Presentation is loading. Please wait.

Presentation is loading. Please wait.

CEC 220 Digital Circuit Design Binary Codes Mon, Aug 31 CEC 220 Digital Circuit Design Slide 1 of 14.

Similar presentations


Presentation on theme: "CEC 220 Digital Circuit Design Binary Codes Mon, Aug 31 CEC 220 Digital Circuit Design Slide 1 of 14."— Presentation transcript:

1 CEC 220 Digital Circuit Design Binary Codes Mon, Aug 31 CEC 220 Digital Circuit Design Slide 1 of 14

2 Lecture Outline Mon, Aug 31 CEC 220 Digital Circuit Design Binary Arithmetic Review Extending Numeric Precision Binary coded decimal Slide 2 of 14

3 Binary Codes Binary Arithmetic Review Mon, Aug 31 CEC 220 Digital Circuit Design The following Binary pattern represents what signed number?  Given that the representation is sign and magnitude?  Given that the representation is 1’s complement?  Given that the representation is 2’s complement? What is the difference between carry out and overflow? How do we convert to base 6 ? = = = - 10 Slide 3 of 14

4 Binary Codes Extending Precision Mon, Aug 31 CEC 220 Digital Circuit Design How do we increase the number of bits used to represent (in 2’s comp) a given number?  We don’t want to change the numeric value!! Simply sign extend the number  i.e. replicate the sign bit again & again … Example:  0011  1010 becomes = +3 (in four bits) = +3 (in eight bits) = -6 (in four bits) = -6 (in eight bits) becomes Slide 4 of 14

5 Binary Codes Increasing Precision Mon, Aug 31 CEC 220 Digital Circuit Design Range of Integers (2’s complement representation)  An 8-bit unsigned integer?  A 16-bit unsigned integer?  A 32-bit unsigned integer?  An 8-bit signed integer?  A 16-bit signed integer?  A 32-bit signed integer? 0 to (2 n -1) = 0 to to (2 n -1) = 0 to 65, (2 n-1 ) to (2 n-1 -1) = to (2 n-1 ) to (2 n-1 -1) = -32, to 32, to (2 n -1) = 0 to 4,294,967, (2 n-1 ) to (2 n-1 -1) = -2,147,483, to 2,147,483, Slide 5 of 14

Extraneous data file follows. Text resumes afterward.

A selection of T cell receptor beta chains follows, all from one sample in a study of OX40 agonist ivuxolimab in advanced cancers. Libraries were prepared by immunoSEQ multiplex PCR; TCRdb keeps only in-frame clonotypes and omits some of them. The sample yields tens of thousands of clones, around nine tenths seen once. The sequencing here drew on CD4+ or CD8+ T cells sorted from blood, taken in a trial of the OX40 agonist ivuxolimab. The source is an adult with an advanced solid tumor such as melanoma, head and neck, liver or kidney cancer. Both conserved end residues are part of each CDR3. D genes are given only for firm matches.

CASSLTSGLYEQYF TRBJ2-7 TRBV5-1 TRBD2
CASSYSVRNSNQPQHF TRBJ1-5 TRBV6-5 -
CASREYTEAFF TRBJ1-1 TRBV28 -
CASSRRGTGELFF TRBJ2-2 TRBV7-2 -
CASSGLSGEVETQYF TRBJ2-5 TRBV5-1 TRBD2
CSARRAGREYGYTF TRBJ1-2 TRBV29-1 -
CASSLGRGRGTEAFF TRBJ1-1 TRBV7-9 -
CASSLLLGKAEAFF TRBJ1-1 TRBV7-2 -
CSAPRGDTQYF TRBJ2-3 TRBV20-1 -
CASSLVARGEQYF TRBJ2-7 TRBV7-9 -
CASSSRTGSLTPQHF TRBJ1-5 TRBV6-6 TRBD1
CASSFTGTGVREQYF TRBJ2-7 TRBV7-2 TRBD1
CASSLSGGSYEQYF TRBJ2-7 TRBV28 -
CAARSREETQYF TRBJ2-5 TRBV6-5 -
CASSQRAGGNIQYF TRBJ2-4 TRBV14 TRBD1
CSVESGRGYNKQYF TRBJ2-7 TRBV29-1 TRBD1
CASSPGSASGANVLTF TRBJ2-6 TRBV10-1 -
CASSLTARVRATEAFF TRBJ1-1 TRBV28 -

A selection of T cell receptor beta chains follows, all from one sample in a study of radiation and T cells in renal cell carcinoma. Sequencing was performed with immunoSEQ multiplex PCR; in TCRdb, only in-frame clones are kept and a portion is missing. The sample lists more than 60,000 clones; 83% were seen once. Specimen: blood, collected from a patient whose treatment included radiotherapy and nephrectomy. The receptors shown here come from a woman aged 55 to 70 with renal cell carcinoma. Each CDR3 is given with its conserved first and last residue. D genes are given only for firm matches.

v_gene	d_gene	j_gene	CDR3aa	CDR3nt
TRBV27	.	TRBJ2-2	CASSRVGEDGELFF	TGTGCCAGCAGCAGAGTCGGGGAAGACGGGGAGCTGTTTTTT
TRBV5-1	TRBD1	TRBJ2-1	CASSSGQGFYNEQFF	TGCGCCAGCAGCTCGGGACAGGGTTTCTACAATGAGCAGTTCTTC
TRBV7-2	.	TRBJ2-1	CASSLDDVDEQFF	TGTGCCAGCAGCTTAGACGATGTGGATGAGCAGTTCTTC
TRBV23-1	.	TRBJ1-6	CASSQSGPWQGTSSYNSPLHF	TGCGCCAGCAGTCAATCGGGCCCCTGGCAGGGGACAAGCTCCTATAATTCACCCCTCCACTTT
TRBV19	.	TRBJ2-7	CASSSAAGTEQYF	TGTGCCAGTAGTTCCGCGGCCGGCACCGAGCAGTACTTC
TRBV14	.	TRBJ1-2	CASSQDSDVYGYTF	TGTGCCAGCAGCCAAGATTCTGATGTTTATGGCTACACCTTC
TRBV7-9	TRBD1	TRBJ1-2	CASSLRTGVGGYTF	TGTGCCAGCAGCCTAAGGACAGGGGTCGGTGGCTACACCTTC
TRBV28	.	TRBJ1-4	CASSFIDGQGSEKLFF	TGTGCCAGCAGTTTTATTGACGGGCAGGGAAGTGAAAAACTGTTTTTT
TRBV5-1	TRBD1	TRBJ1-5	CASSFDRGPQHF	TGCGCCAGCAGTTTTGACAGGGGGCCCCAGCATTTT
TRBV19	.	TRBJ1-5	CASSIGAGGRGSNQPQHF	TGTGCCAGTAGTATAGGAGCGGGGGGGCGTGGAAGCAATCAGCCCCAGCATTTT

6 Binary Codes Binary Coded Decimal (BCD) Mon, Aug 31 CEC 220 Digital Circuit Design Represent a decimal by encoding each individual digit in binary form  How many bits do we need to represent each digit? o Ten possible choices for each digit (i.e. 0 to 9) An example of using the binary coded decimal representation (BCD) Not a very efficient use of “bits” !!!  Slide 6 of 14

7 Binary Codes Weighted Codes Mon, Aug 31 CEC 220 Digital Circuit Design BCD is one example of a generalized “weighted” code:  Weights:  Binary digits:  In the case of BCD the weights are: o E.g.: 0110 = 8x0+4x1+2x1+1x0 = 6  BCD is referred to as a weighted code o The codes 1010, 1011, 1100, 1101, 1110, and 1111 are unused Decimal Digit Code (BCD) Slide 7 of 14

8 Binary Codes Other Weighted Codes Mon, Aug 31 CEC 220 Digital Circuit Design Code  Example: o Encode 4 via a code; – Hence, 4 = 0101 as a code – Also, 4 = 0110 as a code Decimal Digit Code The encoding is not unique !! Slide 8 of 14

9 Binary Codes Weighted Codes Mon, Aug 31 CEC 220 Digital Circuit Design Other Weighted Codes  Excess-3 Code: BDC + 3 Decimal Digit Code (BCD) Excess-3 Code = Slide 9 of 14

10 Binary Codes Weighted Codes Mon, Aug 31 CEC 220 Digital Circuit Design Other Weighted Codes  Grey Code o Codes for successive decimal digits differ by exactly one bit Decimal Digit Gray Code Slide 10 of 14

11 Binary Codes Various Codes Mon, Aug 31 CEC 220 Digital Circuit Design Decimal Digit Code (BCD) Code Excess-3 Code Gray Code Slide 11 of 14

12 Binary Codes ASCII Codes Mon, Aug 31 CEC 220 Digital Circuit Design Slide 12 of 14

13 Binary Codes Binary Codes: Examples Mon, Aug 31 CEC 220 Digital Circuit Design What does represent in a weighted code? What does represent in a BCD (i.e ) weighted code? Express 4 9 in excess-3 code = =4 ANS: = = 01119= =1100 ANS: = =6 ANS: 8 6 Slide 13 of 14

14 Next Lecture Mon, Aug 31 CEC 220 Digital Circuit Design Introduction to Boolean Algebra Slide 14 of 14


Download ppt "CEC 220 Digital Circuit Design Binary Codes Mon, Aug 31 CEC 220 Digital Circuit Design Slide 1 of 14."

Similar presentations


Ads by Google